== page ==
Mary Syrett - April 2011

 

The Bay's Quiet Shark
by
Mary Syrett

Many people are familiar with Peter Benchley’s novel Jaws or one of the movies it inspired. The image of a giant shark terrorizing a beach community is hard to forget. After all, the idea of predators (in this case, people) becoming prey realizes one of our most basic primal fears. It also makes for exciting reading and viewing.
Fortunately, actual shark attacks are rare. In fact, few species of shark are considered dangerous to man, and the poor reputation sharks have acquired is a result of fear and ignorance rather than anything having to do with scientific fact.
The Tidewater’s coastal waters harbor a rich diversity of marine life. Included in this diversity are several species of shark, including the sandbar shark.
Sandbar sharks: Carcharhinus plumbeus – the genus name Carcharhinus is derived from the Greek “karcharos,” meaning to sharpen, and “rhinos,” referring to the nose. The species name plumbeus is translated from Latin as “of lead.” Thus, literally, the sandbar’s name means “sharpened nose of lead.”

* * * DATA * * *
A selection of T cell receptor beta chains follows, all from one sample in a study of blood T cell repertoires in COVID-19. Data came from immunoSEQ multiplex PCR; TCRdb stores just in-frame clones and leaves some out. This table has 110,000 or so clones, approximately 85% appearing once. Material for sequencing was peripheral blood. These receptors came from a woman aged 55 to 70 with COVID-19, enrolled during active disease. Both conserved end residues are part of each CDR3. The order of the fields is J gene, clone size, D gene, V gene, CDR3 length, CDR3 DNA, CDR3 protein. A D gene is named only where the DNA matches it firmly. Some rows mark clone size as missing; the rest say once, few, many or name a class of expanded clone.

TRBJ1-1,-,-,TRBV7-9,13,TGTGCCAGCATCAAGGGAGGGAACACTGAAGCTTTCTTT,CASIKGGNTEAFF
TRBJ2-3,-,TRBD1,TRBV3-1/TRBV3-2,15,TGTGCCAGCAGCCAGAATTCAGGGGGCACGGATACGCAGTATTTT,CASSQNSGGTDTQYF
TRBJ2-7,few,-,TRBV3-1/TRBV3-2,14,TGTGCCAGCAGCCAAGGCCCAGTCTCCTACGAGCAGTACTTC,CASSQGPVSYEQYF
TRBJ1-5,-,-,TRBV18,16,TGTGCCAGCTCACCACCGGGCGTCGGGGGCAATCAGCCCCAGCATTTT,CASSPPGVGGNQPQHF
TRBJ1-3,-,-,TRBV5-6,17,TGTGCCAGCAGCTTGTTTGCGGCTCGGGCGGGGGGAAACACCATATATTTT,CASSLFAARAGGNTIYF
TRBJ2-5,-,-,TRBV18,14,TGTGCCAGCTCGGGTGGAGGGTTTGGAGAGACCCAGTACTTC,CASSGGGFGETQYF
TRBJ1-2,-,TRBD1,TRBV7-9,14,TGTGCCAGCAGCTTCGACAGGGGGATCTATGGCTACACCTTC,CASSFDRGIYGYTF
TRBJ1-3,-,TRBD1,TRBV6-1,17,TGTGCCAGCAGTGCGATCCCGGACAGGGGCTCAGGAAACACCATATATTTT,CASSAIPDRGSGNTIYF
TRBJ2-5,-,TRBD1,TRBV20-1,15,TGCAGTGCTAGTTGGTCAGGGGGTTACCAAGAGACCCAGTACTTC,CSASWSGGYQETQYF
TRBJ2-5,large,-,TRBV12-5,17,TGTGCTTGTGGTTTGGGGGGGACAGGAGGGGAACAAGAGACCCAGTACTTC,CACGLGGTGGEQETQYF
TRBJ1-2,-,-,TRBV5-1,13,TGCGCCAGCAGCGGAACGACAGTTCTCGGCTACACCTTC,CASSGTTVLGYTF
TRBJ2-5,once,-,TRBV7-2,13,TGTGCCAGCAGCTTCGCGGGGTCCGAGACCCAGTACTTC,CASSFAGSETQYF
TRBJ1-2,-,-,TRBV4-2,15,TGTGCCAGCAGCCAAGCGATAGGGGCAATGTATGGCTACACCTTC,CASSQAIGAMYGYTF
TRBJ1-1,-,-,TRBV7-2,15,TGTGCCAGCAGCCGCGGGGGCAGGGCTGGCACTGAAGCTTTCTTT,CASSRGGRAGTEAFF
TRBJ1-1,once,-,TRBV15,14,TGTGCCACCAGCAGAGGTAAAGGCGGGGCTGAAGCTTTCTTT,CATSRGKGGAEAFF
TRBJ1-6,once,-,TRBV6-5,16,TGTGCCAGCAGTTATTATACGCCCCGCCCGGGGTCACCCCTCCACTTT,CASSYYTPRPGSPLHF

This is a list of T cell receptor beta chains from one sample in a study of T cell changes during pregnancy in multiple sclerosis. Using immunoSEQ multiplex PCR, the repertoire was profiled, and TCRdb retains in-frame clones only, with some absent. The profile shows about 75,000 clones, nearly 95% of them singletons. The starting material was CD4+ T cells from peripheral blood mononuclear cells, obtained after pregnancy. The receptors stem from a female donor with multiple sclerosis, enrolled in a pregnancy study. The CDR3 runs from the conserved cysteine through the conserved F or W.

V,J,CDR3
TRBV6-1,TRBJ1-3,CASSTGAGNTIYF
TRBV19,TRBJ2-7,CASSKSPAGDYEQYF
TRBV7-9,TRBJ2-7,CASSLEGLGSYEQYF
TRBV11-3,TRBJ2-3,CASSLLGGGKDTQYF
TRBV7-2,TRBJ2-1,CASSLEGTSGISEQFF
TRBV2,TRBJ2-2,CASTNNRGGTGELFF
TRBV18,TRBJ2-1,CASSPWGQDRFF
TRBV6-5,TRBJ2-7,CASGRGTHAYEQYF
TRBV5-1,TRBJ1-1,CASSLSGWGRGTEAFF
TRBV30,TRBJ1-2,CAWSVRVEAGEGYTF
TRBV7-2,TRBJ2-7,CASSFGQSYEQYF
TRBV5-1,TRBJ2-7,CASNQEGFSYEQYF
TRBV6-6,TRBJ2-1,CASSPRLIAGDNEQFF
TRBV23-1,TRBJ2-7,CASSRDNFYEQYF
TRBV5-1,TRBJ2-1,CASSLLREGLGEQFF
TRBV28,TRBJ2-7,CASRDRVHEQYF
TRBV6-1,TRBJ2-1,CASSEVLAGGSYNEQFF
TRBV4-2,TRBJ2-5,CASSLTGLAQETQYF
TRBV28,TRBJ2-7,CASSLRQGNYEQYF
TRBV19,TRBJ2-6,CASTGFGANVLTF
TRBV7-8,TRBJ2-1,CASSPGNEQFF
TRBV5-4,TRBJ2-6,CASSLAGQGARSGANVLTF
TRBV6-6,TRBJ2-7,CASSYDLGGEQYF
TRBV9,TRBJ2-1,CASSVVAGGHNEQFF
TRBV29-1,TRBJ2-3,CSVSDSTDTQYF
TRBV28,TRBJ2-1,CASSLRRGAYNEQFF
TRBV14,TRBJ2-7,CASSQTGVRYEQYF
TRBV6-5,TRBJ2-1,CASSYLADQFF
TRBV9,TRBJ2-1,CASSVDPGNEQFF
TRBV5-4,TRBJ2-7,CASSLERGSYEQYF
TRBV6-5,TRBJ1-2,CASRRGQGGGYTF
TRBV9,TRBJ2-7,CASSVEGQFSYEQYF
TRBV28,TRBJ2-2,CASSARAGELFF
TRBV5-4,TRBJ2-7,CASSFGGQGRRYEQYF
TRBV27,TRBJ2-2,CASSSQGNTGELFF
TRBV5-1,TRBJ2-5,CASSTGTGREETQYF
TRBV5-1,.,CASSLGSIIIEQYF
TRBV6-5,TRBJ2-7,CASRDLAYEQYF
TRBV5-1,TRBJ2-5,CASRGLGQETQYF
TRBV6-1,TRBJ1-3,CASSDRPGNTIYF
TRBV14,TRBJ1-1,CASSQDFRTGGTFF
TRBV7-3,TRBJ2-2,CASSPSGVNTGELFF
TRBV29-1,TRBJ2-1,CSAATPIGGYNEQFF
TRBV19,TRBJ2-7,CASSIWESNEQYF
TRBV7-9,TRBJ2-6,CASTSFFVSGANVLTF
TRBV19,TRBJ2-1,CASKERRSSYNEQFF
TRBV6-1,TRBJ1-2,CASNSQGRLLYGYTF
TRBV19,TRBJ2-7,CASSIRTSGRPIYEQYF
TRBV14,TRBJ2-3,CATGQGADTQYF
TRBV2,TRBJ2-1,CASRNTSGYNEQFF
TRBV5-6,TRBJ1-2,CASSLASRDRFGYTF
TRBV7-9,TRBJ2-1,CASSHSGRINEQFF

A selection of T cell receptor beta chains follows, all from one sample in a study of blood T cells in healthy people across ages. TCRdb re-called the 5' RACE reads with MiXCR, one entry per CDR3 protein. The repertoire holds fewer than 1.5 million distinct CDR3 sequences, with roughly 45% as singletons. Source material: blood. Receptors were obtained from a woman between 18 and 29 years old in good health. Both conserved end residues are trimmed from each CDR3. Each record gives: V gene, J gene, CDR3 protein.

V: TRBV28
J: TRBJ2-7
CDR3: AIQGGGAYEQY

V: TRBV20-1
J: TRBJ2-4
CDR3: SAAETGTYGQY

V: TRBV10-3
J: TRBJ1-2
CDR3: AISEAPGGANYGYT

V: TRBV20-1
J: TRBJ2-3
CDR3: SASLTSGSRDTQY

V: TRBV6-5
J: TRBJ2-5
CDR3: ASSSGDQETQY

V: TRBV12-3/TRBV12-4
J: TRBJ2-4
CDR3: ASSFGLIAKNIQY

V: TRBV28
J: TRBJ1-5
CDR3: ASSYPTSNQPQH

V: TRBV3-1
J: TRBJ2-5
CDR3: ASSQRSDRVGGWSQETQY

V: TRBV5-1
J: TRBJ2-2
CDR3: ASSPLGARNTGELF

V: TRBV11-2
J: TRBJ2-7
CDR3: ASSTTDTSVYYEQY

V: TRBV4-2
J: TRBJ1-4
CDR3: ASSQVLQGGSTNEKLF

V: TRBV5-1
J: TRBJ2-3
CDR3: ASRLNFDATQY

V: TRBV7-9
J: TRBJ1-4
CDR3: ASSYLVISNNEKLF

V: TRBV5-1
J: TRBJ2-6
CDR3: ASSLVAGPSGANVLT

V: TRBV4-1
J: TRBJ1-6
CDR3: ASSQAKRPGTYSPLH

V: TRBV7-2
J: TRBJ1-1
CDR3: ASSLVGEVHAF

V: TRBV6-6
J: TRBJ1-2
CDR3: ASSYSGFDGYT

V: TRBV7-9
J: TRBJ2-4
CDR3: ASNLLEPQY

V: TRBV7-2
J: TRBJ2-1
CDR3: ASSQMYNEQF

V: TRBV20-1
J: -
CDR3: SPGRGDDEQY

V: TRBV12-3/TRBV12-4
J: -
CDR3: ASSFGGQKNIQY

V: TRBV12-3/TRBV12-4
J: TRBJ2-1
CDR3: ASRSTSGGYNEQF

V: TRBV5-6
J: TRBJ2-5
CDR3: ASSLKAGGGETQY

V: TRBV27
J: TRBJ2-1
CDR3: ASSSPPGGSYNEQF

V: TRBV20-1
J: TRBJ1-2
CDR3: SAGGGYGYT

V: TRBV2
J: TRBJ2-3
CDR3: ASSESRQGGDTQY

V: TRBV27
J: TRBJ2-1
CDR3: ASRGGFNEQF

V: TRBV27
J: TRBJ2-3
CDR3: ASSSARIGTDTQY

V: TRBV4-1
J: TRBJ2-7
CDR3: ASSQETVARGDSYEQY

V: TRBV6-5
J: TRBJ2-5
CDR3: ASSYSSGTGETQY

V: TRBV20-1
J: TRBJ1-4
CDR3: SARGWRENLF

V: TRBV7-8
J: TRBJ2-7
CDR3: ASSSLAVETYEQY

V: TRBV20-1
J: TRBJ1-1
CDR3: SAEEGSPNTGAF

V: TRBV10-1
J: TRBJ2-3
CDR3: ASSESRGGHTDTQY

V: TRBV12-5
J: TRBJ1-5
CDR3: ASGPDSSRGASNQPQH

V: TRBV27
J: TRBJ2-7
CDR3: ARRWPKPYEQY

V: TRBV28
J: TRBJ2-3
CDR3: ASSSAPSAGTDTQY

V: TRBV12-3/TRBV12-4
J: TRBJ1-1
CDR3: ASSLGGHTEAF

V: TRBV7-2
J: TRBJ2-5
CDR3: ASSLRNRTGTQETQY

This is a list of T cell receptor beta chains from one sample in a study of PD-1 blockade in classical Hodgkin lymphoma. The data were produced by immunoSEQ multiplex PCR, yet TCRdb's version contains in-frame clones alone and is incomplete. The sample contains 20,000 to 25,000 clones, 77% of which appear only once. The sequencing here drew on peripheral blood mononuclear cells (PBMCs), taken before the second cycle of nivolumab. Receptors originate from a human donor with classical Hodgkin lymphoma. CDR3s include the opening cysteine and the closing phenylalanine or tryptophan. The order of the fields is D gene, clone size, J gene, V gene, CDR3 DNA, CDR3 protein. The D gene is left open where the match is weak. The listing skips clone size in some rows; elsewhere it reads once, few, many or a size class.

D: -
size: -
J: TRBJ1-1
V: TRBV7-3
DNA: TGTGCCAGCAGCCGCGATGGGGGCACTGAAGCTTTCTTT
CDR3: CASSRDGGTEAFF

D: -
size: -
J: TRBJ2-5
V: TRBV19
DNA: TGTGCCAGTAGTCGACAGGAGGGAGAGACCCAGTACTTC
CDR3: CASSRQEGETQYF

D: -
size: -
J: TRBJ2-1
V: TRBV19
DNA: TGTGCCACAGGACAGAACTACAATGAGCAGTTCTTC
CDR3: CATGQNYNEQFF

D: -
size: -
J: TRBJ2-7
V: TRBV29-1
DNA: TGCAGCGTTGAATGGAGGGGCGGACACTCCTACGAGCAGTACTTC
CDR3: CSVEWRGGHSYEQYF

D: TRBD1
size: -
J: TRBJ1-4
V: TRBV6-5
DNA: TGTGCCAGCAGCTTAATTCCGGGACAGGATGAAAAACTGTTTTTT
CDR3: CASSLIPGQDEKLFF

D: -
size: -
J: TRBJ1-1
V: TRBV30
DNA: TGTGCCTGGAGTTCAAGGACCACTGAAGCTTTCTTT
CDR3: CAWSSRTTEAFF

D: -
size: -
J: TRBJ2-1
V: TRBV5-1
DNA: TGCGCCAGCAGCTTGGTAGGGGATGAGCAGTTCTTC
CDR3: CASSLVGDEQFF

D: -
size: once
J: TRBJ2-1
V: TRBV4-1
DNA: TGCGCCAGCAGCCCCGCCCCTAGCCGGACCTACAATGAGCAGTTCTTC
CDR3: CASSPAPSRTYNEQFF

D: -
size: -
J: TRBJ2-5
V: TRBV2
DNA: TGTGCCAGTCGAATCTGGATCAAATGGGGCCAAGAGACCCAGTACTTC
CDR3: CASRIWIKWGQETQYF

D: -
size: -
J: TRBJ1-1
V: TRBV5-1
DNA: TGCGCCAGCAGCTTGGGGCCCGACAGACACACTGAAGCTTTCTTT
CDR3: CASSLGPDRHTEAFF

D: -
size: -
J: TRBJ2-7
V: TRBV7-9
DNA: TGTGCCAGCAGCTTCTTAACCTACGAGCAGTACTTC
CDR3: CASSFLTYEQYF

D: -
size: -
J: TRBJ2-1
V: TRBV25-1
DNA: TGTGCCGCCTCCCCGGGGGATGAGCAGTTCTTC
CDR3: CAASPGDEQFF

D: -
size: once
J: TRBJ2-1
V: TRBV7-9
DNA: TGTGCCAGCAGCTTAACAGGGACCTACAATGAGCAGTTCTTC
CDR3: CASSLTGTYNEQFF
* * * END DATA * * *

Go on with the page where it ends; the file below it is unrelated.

Sandbars live in temperate and tropical waters around the world. They grow slowly, their body is made up entirely of cartilage and they begin reproducing at around ten years of age. Females can live as long as 21 years and males 15.
Adults have saw-like teeth, a rounded snout, a tall, triangular huge first dorsal fin and the thick, narrow ridge of skin running along the back between the two dorsal fins.
Sandbar sharks can grow to about seven feet long, but the young that live in Chesapeake Bay are two to three feet in length. Males and females lead separate lives and meet only during summer migrations in May and June. Sandbar sharks are one of the few fish that give birth to live young.
Where Found. The sandbar shark has a global distribution. It is found in the Western and Eastern Atlantic, including the Mediterranean. In the Indo-Pacific region it ranges from the Persian Gulf, Red Sea, and southern Africa to Hawaii.
The creature is a bottom dweller, rarely seen on the surf unless in extremely shallow water. Sandbars are particularly fond of harbors, estuaries and other shallow inshore areas.